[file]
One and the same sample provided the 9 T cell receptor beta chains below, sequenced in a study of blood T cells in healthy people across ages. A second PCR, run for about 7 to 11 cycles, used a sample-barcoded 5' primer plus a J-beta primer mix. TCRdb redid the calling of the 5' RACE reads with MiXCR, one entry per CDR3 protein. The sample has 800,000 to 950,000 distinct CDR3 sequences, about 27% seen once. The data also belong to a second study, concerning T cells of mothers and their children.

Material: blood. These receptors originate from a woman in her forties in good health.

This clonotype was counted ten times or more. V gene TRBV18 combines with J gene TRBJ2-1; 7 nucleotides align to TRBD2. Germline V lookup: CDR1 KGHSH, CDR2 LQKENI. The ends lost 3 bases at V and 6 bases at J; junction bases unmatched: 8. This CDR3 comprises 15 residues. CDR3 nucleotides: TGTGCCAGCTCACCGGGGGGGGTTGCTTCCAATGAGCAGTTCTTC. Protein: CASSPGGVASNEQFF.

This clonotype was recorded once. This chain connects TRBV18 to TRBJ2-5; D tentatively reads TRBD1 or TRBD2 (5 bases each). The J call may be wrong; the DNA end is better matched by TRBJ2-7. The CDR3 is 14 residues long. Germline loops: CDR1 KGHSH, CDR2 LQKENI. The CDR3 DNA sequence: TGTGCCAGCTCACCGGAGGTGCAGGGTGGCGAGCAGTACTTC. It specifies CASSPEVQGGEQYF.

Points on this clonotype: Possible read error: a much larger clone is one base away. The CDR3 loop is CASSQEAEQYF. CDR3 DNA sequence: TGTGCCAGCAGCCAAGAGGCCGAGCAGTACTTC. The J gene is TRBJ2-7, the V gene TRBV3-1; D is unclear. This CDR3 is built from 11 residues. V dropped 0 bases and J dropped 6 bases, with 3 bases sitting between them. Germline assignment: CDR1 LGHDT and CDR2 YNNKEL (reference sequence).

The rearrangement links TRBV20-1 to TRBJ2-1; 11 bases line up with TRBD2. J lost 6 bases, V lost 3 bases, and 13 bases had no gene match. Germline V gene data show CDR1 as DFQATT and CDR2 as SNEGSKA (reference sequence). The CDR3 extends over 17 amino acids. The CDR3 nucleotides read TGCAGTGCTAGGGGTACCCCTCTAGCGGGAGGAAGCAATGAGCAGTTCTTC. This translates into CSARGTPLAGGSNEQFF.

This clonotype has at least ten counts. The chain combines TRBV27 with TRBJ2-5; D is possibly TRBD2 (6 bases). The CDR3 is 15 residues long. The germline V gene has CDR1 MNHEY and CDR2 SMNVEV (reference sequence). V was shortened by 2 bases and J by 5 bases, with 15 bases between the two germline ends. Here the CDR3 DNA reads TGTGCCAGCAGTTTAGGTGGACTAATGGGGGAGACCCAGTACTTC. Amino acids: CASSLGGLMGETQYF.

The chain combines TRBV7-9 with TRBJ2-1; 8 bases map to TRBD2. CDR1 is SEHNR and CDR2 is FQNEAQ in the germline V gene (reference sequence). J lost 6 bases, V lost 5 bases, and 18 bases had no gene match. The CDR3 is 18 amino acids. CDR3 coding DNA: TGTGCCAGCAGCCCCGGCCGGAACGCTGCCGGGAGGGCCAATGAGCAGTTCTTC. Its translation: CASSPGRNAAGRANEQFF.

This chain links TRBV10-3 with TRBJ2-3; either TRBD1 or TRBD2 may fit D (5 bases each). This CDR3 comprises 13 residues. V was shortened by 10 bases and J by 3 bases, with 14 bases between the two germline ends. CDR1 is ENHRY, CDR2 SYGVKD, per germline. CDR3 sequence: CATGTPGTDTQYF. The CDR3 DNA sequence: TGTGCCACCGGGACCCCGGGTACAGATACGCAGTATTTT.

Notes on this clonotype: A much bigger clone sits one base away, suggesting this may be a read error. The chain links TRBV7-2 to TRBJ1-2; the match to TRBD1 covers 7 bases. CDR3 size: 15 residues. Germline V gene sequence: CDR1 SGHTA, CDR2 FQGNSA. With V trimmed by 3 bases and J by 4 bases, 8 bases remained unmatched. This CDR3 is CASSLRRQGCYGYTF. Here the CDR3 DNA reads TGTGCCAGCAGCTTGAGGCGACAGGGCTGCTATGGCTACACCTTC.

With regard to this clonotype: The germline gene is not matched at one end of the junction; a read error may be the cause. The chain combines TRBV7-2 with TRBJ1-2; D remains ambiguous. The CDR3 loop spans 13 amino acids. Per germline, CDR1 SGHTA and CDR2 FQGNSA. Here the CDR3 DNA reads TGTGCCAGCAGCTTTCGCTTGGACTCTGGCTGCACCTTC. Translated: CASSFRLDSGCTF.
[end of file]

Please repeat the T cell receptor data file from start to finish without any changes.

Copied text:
One and the same sample provided the 9 T cell receptor beta chains below, sequenced in a study of blood T cells in healthy people across ages. A second PCR, run for about 7 to 11 cycles, used a sample-barcoded 5' primer plus a J-beta primer mix. TCRdb redid the calling of the 5' RACE reads with MiXCR, one entry per CDR3 protein. The sample has 800,000 to 950,000 distinct CDR3 sequences, about 27% seen once. The data also belong to a second study, concerning T cells of mothers and their children.

Material: blood. These receptors originate from a woman in her forties in good health.

This clonotype was counted ten times or more. V gene TRBV18 combines with J gene TRBJ2-1; 7 nucleotides align to TRBD2. Germline V lookup: CDR1 KGHSH, CDR2 LQKENI. The ends lost 3 bases at V and 6 bases at J; junction bases unmatched: 8. This CDR3 comprises 15 residues. CDR3 nucleotides: TGTGCCAGCTCACCGGGGGGGGTTGCTTCCAATGAGCAGTTCTTC. Protein: CASSPGGVASNEQFF.

This clonotype was recorded once. This chain connects TRBV18 to TRBJ2-5; D tentatively reads TRBD1 or TRBD2 (5 bases each). The J call may be wrong; the DNA end is better matched by TRBJ2-7. The CDR3 is 14 residues long. Germline loops: CDR1 KGHSH, CDR2 LQKENI. The CDR3 DNA sequence: TGTGCCAGCTCACCGGAGGTGCAGGGTGGCGAGCAGTACTTC. It specifies CASSPEVQGGEQYF.

Points on this clonotype: Possible read error: a much larger clone is one base away. The CDR3 loop is CASSQEAEQYF. CDR3 DNA sequence: TGTGCCAGCAGCCAAGAGGCCGAGCAGTACTTC. The J gene is TRBJ2-7, the V gene TRBV3-1; D is unclear. This CDR3 is built from 11 residues. V dropped 0 bases and J dropped 6 bases, with 3 bases sitting between them. Germline assignment: CDR1 LGHDT and CDR2 YNNKEL (reference sequence).

The rearrangement links TRBV20-1 to TRBJ2-1; 11 bases line up with TRBD2. J lost 6 bases, V lost 3 bases, and 13 bases had no gene match. Germline V gene data show CDR1 as DFQATT and CDR2 as SNEGSKA (reference sequence). The CDR3 extends over 17 amino acids. The CDR3 nucleotides read TGCAGTGCTAGGGGTACCCCTCTAGCGGGAGGAAGCAATGAGCAGTTCTTC. This translates into CSARGTPLAGGSNEQFF.

This clonotype has at least ten counts. The chain combines TRBV27 with TRBJ2-5; D is possibly TRBD2 (6 bases). The CDR3 is 15 residues long. The germline V gene has CDR1 MNHEY and CDR2 SMNVEV (reference sequence). V was shortened by 2 bases and J by 5 bases, with 15 bases between the two germline ends. Here the CDR3 DNA reads TGTGCCAGCAGTTTAGGTGGACTAATGGGGGAGACCCAGTACTTC. Amino acids: CASSLGGLMGETQYF.

The chain combines TRBV7-9 with TRBJ2-1; 8 bases map to TRBD2. CDR1 is SEHNR and CDR2 is FQNEAQ in the germline V gene (reference sequence). J lost 6 bases, V lost 5 bases, and 18 bases had no gene match. The CDR3 is 18 amino acids. CDR3 coding DNA: TGTGCCAGCAGCCCCGGCCGGAACGCTGCCGGGAGGGCCAATGAGCAGTTCTTC. Its translation: CASSPGRNAAGRANEQFF.

This chain links TRBV10-3 with TRBJ2-3; either TRBD1 or TRBD2 may fit D (5 bases each). This CDR3 comprises 13 residues. V was shortened by 10 bases and J by 3 bases, with 14 bases between the two germline ends. CDR1 is ENHRY, CDR2 SYGVKD, per germline. CDR3 sequence: CATGTPGTDTQYF. The CDR3 DNA sequence: TGTGCCACCGGGACCCCGGGTACAGATACGCAGTATTTT.

Notes on this clonotype: A much bigger clone sits one base away, suggesting this may be a read error. The chain links TRBV7-2 to TRBJ1-2; the match to TRBD1 covers 7 bases. CDR3 size: 15 residues. Germline V gene sequence: CDR1 SGHTA, CDR2 FQGNSA. With V trimmed by 3 bases and J by 4 bases, 8 bases remained unmatched. This CDR3 is CASSLRRQGCYGYTF. Here the CDR3 DNA reads TGTGCCAGCAGCTTGAGGCGACAGGGCTGCTATGGCTACACCTTC.

With regard to this clonotype: The germline gene is not matched at one end of the junction; a read error may be the cause. The chain combines TRBV7-2 with TRBJ1-2; D remains ambiguous. The CDR3 loop spans 13 amino acids. Per germline, CDR1 SGHTA and CDR2 FQGNSA. Here the CDR3 DNA reads TGTGCCAGCAGCTTTCGCTTGGACTCTGGCTGCACCTTC. Translated: CASSFRLDSGCTF.